The Biden administration on Sept. 30 issued the latest interim final rule (IFR) to implement the No Surprises Act, and the regulation makes clear that arbitrators will have to use the qualifying payment amount (QPA) — a calculation largely based on median in-network reimbursement rates — as their starting point when settling disputed out-of-network claims. While payer groups praised the rule and provider groups slammed it, some health policy experts say the method outlined for handling payment disputes makes sense — though they caution that it’s unclear how the provider market will ultimately react, or whether costs and premiums will increase due to the No Surprises Act itself.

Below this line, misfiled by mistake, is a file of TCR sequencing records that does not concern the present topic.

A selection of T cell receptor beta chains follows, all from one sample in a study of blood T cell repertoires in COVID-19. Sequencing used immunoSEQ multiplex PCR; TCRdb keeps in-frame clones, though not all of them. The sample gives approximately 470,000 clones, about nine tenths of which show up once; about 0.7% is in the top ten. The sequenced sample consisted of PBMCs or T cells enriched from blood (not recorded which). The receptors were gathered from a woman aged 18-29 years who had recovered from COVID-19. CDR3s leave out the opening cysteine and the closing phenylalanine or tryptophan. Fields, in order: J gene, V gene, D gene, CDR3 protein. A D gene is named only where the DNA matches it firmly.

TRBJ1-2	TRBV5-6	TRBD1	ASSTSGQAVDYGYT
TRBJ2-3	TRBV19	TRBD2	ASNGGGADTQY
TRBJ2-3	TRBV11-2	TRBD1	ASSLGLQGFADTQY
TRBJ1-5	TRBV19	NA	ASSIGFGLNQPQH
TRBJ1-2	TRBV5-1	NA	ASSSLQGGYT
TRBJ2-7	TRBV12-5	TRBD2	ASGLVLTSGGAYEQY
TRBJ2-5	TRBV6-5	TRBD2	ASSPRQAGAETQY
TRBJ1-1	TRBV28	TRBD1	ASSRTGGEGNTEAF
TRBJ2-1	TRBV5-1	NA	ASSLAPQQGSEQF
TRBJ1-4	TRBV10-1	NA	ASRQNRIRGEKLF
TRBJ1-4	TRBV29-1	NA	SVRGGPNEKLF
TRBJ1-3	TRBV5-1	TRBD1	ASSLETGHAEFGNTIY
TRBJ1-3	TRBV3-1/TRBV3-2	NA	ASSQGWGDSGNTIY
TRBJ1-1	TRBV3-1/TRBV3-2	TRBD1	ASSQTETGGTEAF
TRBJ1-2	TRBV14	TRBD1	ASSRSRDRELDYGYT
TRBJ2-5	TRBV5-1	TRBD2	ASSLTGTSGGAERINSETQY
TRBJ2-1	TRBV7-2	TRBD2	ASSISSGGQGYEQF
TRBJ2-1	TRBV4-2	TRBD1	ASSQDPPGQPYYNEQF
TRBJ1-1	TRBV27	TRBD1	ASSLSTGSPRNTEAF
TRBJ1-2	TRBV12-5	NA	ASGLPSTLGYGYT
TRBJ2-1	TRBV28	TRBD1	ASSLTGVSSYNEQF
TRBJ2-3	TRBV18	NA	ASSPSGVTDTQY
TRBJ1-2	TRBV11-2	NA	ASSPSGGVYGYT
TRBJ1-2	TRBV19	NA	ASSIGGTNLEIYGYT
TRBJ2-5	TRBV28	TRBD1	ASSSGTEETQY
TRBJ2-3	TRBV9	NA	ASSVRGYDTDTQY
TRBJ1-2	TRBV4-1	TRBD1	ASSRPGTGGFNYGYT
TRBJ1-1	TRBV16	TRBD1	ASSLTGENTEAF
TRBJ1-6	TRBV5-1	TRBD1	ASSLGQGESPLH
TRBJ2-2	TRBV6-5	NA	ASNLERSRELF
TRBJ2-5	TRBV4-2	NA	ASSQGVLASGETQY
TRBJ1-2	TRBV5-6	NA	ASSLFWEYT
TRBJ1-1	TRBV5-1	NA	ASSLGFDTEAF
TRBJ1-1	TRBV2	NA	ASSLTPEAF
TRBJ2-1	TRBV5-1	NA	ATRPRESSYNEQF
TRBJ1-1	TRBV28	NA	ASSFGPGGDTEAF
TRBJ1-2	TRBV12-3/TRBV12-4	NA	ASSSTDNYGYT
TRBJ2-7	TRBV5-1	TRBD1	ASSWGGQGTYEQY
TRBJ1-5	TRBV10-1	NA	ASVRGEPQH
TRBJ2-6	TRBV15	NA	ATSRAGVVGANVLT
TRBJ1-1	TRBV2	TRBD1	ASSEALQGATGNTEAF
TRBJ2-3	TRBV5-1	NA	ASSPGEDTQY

The IFR stipulates that “when making a payment determination…[arbitrators] must begin with the presumption that the QPA is the appropriate [out-of-network] amount,” according to an HHS fact sheet. “For the independent dispute resolution entity to deviate from the offer closest to the QPA, any information submitted must clearly demonstrate that the value of the item or service is materially different from the QPA.” The IFR also settles other key points such as the scope of federal external review on denied claims and the requirements for calculating good-faith estimates of the cost of care, which providers will soon have to give to patients before a major procedure takes place.

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